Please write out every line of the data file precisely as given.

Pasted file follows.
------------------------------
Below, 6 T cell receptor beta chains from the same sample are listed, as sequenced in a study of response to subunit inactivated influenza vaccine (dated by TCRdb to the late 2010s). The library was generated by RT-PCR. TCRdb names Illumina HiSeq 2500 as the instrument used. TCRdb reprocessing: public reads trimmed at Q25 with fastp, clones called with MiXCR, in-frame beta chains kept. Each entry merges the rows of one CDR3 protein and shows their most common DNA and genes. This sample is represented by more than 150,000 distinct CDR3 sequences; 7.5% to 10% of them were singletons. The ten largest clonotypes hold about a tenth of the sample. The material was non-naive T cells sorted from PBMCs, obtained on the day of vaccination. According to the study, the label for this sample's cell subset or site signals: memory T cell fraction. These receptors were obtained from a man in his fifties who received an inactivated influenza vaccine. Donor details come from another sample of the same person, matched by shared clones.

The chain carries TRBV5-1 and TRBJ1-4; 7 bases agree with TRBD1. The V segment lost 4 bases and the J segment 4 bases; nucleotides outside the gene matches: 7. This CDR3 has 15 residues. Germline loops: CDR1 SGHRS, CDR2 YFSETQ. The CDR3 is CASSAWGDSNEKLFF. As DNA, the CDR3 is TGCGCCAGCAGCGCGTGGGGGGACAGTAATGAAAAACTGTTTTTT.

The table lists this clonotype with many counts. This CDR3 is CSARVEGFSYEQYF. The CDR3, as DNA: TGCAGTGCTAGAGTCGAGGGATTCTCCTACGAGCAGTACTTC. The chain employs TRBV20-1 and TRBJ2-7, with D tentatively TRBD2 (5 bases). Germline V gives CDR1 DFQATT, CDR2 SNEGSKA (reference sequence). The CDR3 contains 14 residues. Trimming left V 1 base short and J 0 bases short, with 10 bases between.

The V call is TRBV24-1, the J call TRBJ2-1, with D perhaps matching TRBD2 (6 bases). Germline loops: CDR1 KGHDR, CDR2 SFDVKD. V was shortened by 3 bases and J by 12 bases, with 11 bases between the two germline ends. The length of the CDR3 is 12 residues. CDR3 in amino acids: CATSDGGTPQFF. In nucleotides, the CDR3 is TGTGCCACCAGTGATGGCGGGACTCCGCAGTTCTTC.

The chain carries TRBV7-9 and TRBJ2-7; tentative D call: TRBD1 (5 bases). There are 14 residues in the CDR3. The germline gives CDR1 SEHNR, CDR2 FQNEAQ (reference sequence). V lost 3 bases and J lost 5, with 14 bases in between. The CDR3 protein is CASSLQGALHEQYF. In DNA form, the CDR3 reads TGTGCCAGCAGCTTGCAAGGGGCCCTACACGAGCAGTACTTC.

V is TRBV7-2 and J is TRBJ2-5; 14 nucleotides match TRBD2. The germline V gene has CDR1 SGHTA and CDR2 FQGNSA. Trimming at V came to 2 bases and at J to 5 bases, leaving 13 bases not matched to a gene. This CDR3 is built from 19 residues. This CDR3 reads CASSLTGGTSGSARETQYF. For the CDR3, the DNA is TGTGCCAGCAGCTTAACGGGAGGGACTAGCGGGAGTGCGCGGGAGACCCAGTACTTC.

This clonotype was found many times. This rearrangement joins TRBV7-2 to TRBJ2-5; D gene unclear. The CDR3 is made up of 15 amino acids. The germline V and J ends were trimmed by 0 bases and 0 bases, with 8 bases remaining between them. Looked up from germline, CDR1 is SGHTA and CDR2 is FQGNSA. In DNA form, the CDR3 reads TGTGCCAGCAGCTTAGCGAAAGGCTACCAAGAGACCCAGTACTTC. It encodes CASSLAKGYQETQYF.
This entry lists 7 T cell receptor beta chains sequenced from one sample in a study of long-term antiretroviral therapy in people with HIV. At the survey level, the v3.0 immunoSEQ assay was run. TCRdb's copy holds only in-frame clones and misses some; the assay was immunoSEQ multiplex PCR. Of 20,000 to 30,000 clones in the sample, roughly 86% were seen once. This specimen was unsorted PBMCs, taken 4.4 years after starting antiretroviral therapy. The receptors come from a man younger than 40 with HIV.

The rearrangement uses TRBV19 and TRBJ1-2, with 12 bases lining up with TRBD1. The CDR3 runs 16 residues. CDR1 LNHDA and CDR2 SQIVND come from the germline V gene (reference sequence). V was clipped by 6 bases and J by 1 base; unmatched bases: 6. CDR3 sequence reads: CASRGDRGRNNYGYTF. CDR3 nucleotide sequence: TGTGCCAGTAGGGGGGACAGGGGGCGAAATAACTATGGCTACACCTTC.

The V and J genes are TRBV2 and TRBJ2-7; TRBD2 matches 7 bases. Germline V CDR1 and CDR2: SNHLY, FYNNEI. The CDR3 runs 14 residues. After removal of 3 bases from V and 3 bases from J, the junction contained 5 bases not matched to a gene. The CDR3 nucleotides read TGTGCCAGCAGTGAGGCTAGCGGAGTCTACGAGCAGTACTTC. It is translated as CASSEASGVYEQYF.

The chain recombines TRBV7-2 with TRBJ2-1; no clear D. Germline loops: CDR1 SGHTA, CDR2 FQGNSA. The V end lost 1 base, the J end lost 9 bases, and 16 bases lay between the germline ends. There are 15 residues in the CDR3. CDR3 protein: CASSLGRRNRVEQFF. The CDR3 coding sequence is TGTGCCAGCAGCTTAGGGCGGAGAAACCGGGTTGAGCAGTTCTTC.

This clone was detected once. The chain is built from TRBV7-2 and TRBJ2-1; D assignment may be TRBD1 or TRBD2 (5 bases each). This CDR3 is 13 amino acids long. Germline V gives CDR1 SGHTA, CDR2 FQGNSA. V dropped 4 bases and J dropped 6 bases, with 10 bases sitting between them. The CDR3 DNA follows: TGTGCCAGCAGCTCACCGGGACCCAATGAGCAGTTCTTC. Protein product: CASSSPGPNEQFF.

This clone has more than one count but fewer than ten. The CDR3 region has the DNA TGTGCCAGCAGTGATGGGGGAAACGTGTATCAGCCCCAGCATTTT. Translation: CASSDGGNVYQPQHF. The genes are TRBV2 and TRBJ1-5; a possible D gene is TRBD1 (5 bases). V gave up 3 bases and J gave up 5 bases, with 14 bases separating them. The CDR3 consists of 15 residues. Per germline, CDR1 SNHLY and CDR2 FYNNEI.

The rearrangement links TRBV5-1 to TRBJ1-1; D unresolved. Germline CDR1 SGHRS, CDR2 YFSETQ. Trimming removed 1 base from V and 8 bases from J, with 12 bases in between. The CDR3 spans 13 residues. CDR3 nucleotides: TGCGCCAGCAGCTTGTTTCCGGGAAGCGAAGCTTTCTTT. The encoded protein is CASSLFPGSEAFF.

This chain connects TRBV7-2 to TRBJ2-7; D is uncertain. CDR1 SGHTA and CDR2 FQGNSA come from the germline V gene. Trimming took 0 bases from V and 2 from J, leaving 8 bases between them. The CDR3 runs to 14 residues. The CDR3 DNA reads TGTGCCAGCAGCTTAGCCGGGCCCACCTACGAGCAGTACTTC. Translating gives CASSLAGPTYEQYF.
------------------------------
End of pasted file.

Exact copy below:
Below, 6 T cell receptor beta chains from the same sample are listed, as sequenced in a study of response to subunit inactivated influenza vaccine (dated by TCRdb to the late 2010s). The library was generated by RT-PCR. TCRdb names Illumina HiSeq 2500 as the instrument used. TCRdb reprocessing: public reads trimmed at Q25 with fastp, clones called with MiXCR, in-frame beta chains kept. Each entry merges the rows of one CDR3 protein and shows their most common DNA and genes. This sample is represented by more than 150,000 distinct CDR3 sequences; 7.5% to 10% of them were singletons. The ten largest clonotypes hold about a tenth of the sample. The material was non-naive T cells sorted from PBMCs, obtained on the day of vaccination. According to the study, the label for this sample's cell subset or site signals: memory T cell fraction. These receptors were obtained from a man in his fifties who received an inactivated influenza vaccine. Donor details come from another sample of the same person, matched by shared clones.

The chain carries TRBV5-1 and TRBJ1-4; 7 bases agree with TRBD1. The V segment lost 4 bases and the J segment 4 bases; nucleotides outside the gene matches: 7. This CDR3 has 15 residues. Germline loops: CDR1 SGHRS, CDR2 YFSETQ. The CDR3 is CASSAWGDSNEKLFF. As DNA, the CDR3 is TGCGCCAGCAGCGCGTGGGGGGACAGTAATGAAAAACTGTTTTTT.

The table lists this clonotype with many counts. This CDR3 is CSARVEGFSYEQYF. The CDR3, as DNA: TGCAGTGCTAGAGTCGAGGGATTCTCCTACGAGCAGTACTTC. The chain employs TRBV20-1 and TRBJ2-7, with D tentatively TRBD2 (5 bases). Germline V gives CDR1 DFQATT, CDR2 SNEGSKA (reference sequence). The CDR3 contains 14 residues. Trimming left V 1 base short and J 0 bases short, with 10 bases between.

The V call is TRBV24-1, the J call TRBJ2-1, with D perhaps matching TRBD2 (6 bases). Germline loops: CDR1 KGHDR, CDR2 SFDVKD. V was shortened by 3 bases and J by 12 bases, with 11 bases between the two germline ends. The length of the CDR3 is 12 residues. CDR3 in amino acids: CATSDGGTPQFF. In nucleotides, the CDR3 is TGTGCCACCAGTGATGGCGGGACTCCGCAGTTCTTC.

The chain carries TRBV7-9 and TRBJ2-7; tentative D call: TRBD1 (5 bases). There are 14 residues in the CDR3. The germline gives CDR1 SEHNR, CDR2 FQNEAQ (reference sequence). V lost 3 bases and J lost 5, with 14 bases in between. The CDR3 protein is CASSLQGALHEQYF. In DNA form, the CDR3 reads TGTGCCAGCAGCTTGCAAGGGGCCCTACACGAGCAGTACTTC.

V is TRBV7-2 and J is TRBJ2-5; 14 nucleotides match TRBD2. The germline V gene has CDR1 SGHTA and CDR2 FQGNSA. Trimming at V came to 2 bases and at J to 5 bases, leaving 13 bases not matched to a gene. This CDR3 is built from 19 residues. This CDR3 reads CASSLTGGTSGSARETQYF. For the CDR3, the DNA is TGTGCCAGCAGCTTAACGGGAGGGACTAGCGGGAGTGCGCGGGAGACCCAGTACTTC.

This clonotype was found many times. This rearrangement joins TRBV7-2 to TRBJ2-5; D gene unclear. The CDR3 is made up of 15 amino acids. The germline V and J ends were trimmed by 0 bases and 0 bases, with 8 bases remaining between them. Looked up from germline, CDR1 is SGHTA and CDR2 is FQGNSA. In DNA form, the CDR3 reads TGTGCCAGCAGCTTAGCGAAAGGCTACCAAGAGACCCAGTACTTC. It encodes CASSLAKGYQETQYF.
This entry lists 7 T cell receptor beta chains sequenced from one sample in a study of long-term antiretroviral therapy in people with HIV. At the survey level, the v3.0 immunoSEQ assay was run. TCRdb's copy holds only in-frame clones and misses some; the assay was immunoSEQ multiplex PCR. Of 20,000 to 30,000 clones in the sample, roughly 86% were seen once. This specimen was unsorted PBMCs, taken 4.4 years after starting antiretroviral therapy. The receptors come from a man younger than 40 with HIV.

The rearrangement uses TRBV19 and TRBJ1-2, with 12 bases lining up with TRBD1. The CDR3 runs 16 residues. CDR1 LNHDA and CDR2 SQIVND come from the germline V gene (reference sequence). V was clipped by 6 bases and J by 1 base; unmatched bases: 6. CDR3 sequence reads: CASRGDRGRNNYGYTF. CDR3 nucleotide sequence: TGTGCCAGTAGGGGGGACAGGGGGCGAAATAACTATGGCTACACCTTC.

The V and J genes are TRBV2 and TRBJ2-7; TRBD2 matches 7 bases. Germline V CDR1 and CDR2: SNHLY, FYNNEI. The CDR3 runs 14 residues. After removal of 3 bases from V and 3 bases from J, the junction contained 5 bases not matched to a gene. The CDR3 nucleotides read TGTGCCAGCAGTGAGGCTAGCGGAGTCTACGAGCAGTACTTC. It is translated as CASSEASGVYEQYF.

The chain recombines TRBV7-2 with TRBJ2-1; no clear D. Germline loops: CDR1 SGHTA, CDR2 FQGNSA. The V end lost 1 base, the J end lost 9 bases, and 16 bases lay between the germline ends. There are 15 residues in the CDR3. CDR3 protein: CASSLGRRNRVEQFF. The CDR3 coding sequence is TGTGCCAGCAGCTTAGGGCGGAGAAACCGGGTTGAGCAGTTCTTC.

This clone was detected once. The chain is built from TRBV7-2 and TRBJ2-1; D assignment may be TRBD1 or TRBD2 (5 bases each). This CDR3 is 13 amino acids long. Germline V gives CDR1 SGHTA, CDR2 FQGNSA. V dropped 4 bases and J dropped 6 bases, with 10 bases sitting between them. The CDR3 DNA follows: TGTGCCAGCAGCTCACCGGGACCCAATGAGCAGTTCTTC. Protein product: CASSSPGPNEQFF.

This clone has more than one count but fewer than ten. The CDR3 region has the DNA TGTGCCAGCAGTGATGGGGGAAACGTGTATCAGCCCCAGCATTTT. Translation: CASSDGGNVYQPQHF. The genes are TRBV2 and TRBJ1-5; a possible D gene is TRBD1 (5 bases). V gave up 3 bases and J gave up 5 bases, with 14 bases separating them. The CDR3 consists of 15 residues. Per germline, CDR1 SNHLY and CDR2 FYNNEI.

The rearrangement links TRBV5-1 to TRBJ1-1; D unresolved. Germline CDR1 SGHRS, CDR2 YFSETQ. Trimming removed 1 base from V and 8 bases from J, with 12 bases in between. The CDR3 spans 13 residues. CDR3 nucleotides: TGCGCCAGCAGCTTGTTTCCGGGAAGCGAAGCTTTCTTT. The encoded protein is CASSLFPGSEAFF.

This chain connects TRBV7-2 to TRBJ2-7; D is uncertain. CDR1 SGHTA and CDR2 FQGNSA come from the germline V gene. Trimming took 0 bases from V and 2 from J, leaving 8 bases between them. The CDR3 runs to 14 residues. The CDR3 DNA reads TGTGCCAGCAGCTTAGCCGGGCCCACCTACGAGCAGTACTTC. Translating gives CASSLAGPTYEQYF.